With Clean Team having grappled with these challenges in Kumasi
for several years, WSUP engaged EY to help. Through Enterprise
Growth Services — EY’s not-for-profit practice dedicated to
supporting social impact businesses in low-income countries —
a team worked with Clean Team to identify means by which it could
achieve profitability and position itself to scale, including assessing
the viability of its CBS model in other markets.
Has anyone else noticed that the burden of proof seems to be much higher for Container-Based Sanitation technologies when compared to more traditional approaches? For instance, the first question anyone asks about CBS systems is "what is your breakeven point"? Do people building latrines get asked the same question?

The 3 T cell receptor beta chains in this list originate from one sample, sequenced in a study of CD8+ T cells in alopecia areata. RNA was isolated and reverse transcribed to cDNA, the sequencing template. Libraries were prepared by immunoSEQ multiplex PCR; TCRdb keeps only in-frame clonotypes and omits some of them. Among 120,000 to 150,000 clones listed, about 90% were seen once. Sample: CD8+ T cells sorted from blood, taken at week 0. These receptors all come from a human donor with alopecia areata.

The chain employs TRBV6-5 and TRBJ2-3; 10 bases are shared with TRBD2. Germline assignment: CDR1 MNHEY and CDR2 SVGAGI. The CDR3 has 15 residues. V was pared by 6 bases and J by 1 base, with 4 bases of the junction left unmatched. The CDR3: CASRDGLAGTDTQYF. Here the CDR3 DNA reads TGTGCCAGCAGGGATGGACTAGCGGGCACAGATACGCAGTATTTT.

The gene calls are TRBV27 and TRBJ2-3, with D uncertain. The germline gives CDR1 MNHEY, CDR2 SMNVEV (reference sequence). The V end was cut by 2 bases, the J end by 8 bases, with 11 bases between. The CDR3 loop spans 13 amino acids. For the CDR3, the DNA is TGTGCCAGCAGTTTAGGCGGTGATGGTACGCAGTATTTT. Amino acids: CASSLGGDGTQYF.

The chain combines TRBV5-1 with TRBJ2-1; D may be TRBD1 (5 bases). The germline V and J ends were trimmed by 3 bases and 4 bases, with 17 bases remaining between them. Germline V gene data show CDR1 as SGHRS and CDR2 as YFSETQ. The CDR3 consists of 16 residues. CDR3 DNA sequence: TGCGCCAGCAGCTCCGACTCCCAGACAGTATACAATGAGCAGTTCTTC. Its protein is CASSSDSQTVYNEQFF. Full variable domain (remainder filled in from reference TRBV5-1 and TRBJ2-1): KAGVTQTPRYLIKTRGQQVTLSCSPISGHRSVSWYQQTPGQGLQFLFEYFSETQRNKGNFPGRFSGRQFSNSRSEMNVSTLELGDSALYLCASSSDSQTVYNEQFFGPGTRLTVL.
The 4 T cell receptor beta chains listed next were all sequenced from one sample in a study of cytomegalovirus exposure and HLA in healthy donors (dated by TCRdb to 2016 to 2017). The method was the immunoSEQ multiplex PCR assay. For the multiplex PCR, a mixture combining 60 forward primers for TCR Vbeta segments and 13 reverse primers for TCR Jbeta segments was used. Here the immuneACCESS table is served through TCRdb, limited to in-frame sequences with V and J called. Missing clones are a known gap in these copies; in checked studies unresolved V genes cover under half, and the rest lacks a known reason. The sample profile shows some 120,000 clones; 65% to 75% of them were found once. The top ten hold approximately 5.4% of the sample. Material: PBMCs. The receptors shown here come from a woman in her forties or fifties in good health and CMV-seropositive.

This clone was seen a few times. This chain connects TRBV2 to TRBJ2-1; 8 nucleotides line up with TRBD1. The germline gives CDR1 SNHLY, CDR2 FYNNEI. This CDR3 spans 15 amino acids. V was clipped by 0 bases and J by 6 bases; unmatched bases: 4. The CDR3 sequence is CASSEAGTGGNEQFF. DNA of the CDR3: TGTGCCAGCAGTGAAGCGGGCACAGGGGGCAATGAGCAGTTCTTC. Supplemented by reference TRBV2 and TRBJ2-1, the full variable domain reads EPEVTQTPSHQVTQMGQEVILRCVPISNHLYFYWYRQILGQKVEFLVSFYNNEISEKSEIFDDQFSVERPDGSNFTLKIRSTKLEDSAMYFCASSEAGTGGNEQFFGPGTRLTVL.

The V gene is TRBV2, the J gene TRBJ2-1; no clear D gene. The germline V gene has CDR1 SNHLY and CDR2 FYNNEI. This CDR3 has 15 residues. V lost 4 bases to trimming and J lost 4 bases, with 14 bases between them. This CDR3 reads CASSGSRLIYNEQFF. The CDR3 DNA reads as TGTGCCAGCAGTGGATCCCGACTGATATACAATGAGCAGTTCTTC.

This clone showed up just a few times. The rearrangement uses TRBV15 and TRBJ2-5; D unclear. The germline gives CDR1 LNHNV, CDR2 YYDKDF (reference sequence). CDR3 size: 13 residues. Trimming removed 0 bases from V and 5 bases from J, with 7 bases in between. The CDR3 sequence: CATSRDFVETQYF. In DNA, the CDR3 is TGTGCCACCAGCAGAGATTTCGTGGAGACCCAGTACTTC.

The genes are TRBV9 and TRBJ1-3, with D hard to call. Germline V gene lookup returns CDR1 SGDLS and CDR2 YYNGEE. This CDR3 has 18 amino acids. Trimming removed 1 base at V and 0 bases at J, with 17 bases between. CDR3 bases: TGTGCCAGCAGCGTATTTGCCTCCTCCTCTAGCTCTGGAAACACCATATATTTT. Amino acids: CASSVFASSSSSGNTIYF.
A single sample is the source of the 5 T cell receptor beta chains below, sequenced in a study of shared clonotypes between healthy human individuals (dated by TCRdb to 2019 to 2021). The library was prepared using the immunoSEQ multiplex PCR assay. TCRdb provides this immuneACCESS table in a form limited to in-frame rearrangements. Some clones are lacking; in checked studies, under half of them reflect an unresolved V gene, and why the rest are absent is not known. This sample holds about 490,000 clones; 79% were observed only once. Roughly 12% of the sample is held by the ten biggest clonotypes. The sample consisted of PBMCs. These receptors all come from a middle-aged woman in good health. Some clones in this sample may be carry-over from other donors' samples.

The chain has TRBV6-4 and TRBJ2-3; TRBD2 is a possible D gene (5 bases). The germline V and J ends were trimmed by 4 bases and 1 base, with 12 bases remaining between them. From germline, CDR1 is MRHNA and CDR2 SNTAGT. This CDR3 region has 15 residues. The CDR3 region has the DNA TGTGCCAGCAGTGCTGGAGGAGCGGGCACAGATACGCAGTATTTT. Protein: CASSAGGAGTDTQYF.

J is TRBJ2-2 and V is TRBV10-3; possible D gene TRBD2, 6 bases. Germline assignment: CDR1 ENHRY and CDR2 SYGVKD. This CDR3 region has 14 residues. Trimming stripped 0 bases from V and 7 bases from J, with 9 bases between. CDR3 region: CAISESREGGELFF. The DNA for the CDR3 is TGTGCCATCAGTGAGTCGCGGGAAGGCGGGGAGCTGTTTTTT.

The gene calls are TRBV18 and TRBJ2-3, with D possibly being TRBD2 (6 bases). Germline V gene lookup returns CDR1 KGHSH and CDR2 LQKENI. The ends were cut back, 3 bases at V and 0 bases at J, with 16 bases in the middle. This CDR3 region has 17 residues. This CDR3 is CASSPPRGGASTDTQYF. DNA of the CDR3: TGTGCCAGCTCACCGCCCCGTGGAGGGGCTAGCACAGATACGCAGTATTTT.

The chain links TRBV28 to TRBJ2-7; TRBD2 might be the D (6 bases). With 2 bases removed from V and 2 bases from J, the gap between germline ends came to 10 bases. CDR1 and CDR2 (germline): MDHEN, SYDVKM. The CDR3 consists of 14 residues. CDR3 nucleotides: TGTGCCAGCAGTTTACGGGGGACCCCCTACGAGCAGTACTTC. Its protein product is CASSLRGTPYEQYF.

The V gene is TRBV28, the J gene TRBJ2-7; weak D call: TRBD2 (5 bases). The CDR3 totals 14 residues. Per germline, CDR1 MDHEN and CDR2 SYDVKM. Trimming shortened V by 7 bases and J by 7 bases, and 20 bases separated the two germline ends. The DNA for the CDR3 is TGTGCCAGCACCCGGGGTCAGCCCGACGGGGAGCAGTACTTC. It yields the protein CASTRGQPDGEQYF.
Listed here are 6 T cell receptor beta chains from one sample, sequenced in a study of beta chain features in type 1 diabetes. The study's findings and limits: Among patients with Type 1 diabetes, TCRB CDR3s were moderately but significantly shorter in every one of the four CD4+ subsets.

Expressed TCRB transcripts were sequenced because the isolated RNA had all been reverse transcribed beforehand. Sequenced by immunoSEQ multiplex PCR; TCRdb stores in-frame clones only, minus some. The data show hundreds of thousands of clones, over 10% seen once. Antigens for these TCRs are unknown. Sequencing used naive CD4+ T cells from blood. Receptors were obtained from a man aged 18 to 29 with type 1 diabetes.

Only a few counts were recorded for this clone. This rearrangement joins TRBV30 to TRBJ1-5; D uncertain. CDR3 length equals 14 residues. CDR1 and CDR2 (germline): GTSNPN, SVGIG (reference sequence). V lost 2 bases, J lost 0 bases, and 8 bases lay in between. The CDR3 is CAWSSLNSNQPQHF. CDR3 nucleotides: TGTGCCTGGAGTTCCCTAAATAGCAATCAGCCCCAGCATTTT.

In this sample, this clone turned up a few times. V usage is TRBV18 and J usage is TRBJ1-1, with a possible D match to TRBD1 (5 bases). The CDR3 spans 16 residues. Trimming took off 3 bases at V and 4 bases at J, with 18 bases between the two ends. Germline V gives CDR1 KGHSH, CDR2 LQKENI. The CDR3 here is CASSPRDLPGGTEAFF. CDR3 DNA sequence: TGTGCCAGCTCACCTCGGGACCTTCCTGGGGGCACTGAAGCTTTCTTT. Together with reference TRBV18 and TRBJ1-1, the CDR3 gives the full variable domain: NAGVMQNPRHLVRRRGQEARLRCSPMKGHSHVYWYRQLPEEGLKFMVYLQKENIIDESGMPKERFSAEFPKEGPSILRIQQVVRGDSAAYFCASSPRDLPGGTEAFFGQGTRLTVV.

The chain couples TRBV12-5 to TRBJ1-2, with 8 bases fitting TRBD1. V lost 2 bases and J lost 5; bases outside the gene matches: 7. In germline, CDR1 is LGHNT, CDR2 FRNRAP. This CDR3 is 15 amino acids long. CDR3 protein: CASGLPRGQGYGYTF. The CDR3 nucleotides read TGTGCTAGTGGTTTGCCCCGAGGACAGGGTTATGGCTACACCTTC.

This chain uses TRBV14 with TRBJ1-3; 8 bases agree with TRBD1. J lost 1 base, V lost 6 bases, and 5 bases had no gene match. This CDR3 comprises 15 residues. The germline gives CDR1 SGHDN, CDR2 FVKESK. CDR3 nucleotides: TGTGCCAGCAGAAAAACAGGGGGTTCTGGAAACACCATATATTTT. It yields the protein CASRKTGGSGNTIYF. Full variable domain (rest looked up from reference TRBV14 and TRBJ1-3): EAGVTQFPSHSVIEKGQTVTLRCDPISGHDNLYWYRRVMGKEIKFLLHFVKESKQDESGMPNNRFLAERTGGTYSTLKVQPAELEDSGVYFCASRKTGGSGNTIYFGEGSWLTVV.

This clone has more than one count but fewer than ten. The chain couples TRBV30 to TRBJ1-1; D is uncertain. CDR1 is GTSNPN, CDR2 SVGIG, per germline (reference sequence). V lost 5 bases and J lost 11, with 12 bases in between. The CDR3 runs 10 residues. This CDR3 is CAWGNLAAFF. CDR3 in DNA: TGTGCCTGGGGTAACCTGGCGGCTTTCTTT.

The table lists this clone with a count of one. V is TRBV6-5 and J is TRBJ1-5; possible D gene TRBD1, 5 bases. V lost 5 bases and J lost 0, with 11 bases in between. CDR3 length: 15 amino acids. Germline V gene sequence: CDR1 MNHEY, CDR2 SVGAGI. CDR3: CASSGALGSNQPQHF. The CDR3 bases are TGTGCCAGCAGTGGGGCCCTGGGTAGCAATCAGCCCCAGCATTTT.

From memory, I think it's right to say that most pharmaceuticals are excreted in the urine, but not all. Some you can also find in the feces. But I am not sure where the anthelminthic drugs end up, i.e. in urine or feces or both.
At the risk of stating the obvious, pharmaceuticals in general are excreted in the urine, so while they may be present in mixed humanure, diverting the urine from the feces resolves that concern.
Major parts of pharmaceuticals and their metabolites detected in municipal wastewater originate from urine although some substances show reasonable excretion via faeces.
P.S. I am still hoping that in the not too distant future we will also have a Wikipedia article on container based sanitation. Anyone keen to collaborate on this?Thanks to our Cranfield student collaboration, we now do have such a Wikipedia article which is great!